Late last February, Rob Swire and Gareth McGrillen made a brief stop in Mexico City for dance music’s massive Electric Daisy Carnival. The festival, which drew over 100,000 attendees to a giant race track each night, epitomised overblown pre-COVID raving.

After their set as Knife Party on the bass-focused Circuit Grounds stage, Swire and McGrillen hopped a flight back to their adopted home of London. Swire recalls hearing coughing in the cabin and wondering idly if it might be that mystery virus on the news. Two weeks later, no one was jetsetting overseas for a one-hour DJ set.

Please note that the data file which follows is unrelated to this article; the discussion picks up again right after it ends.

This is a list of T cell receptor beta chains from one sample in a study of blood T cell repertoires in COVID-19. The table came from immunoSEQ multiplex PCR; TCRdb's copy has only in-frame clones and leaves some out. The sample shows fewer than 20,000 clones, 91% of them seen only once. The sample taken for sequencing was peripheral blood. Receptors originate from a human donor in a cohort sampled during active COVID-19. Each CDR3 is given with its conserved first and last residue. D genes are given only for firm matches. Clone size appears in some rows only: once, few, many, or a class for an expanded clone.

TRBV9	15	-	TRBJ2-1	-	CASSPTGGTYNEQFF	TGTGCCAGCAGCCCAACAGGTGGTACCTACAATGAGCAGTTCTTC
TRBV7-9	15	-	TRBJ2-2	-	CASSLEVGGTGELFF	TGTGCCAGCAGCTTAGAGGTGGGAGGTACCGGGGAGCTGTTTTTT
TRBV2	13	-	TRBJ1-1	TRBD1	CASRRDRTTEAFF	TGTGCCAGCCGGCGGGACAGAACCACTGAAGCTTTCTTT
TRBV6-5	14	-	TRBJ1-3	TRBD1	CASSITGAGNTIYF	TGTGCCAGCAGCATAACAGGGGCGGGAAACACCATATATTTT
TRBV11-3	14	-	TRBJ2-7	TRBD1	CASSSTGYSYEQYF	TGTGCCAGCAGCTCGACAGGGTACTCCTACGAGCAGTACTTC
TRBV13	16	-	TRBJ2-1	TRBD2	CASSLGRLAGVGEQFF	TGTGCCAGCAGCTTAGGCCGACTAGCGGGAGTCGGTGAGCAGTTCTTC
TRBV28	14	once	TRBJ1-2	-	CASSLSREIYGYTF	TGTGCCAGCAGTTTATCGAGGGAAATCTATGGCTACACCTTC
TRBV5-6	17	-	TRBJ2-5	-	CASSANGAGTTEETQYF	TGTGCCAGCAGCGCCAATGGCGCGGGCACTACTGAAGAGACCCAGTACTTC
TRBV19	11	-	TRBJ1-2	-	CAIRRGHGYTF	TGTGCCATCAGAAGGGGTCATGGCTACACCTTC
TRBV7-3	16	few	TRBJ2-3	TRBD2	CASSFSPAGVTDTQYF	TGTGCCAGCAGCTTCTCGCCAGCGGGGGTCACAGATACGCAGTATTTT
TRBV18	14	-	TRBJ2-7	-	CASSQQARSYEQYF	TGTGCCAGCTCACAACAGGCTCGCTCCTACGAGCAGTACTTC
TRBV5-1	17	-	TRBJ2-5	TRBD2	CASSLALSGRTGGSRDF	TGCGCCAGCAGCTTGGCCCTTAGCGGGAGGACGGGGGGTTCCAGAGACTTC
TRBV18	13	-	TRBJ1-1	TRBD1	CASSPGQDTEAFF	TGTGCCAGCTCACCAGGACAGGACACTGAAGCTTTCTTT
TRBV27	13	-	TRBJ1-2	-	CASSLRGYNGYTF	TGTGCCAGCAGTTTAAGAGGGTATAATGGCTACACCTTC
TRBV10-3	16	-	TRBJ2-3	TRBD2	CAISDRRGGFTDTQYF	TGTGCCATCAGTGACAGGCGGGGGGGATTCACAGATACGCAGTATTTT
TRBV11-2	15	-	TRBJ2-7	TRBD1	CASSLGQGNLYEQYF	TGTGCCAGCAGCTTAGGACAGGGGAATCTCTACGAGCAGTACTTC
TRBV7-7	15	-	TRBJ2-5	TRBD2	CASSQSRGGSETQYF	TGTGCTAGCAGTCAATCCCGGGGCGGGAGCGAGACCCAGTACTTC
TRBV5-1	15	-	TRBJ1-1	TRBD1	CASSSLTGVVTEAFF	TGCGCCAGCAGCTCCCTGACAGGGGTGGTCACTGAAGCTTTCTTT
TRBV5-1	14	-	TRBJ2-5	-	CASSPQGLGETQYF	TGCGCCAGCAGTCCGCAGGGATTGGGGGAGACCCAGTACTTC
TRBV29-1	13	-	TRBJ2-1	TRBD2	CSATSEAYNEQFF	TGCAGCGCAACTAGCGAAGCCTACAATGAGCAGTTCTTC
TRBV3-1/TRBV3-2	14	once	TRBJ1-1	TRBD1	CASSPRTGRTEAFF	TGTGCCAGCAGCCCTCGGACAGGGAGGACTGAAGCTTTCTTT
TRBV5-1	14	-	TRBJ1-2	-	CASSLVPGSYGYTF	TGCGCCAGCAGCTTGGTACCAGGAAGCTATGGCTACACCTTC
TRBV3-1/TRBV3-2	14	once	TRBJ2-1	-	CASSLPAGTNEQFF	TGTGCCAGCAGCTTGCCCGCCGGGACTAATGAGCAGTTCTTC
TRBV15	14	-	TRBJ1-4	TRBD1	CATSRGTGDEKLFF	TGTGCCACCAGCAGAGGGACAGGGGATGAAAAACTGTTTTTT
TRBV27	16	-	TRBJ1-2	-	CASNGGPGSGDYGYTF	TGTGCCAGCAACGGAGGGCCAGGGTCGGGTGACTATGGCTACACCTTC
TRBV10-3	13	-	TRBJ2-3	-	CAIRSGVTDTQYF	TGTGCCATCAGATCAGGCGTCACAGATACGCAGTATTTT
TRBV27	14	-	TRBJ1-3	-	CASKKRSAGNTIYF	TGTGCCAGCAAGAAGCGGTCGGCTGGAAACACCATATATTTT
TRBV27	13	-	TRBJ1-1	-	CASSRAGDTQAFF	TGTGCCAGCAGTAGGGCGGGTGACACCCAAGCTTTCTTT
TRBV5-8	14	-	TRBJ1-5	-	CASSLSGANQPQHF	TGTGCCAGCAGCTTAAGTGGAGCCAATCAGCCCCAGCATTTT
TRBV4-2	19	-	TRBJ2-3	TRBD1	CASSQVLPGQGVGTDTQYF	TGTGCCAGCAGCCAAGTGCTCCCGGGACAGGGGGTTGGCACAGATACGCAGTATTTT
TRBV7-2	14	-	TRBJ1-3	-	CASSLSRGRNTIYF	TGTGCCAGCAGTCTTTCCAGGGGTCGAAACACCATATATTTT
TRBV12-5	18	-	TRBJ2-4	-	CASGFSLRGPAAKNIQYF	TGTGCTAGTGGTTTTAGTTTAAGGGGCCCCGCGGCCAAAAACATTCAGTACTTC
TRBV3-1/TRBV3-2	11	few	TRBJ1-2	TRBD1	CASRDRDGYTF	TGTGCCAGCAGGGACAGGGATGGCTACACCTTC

For many in dance music, the pandemic came as a rude shock. As touring schedules dissolved, DJ-producers everywhere fretted about their futures. Not so the duo behind Pendulum and Knife Party. In fact, Swire and McGrillen breathed a shared sign of relief. “The first six months of not having to travel was incredible,” McGrillen says. “Aside from the worries of becoming mortally ill.”

“And money,” Swire chips in wryly, before seconding his bandmate’s lockdown optimism: “If it was up to me, I’d spend as much time in the studio as I possibly could.” With no gigs to rush off to, the pair could finally recommit to Pendulum, the project that started it all.

April 27, 2022 — Pendulum New Site Admin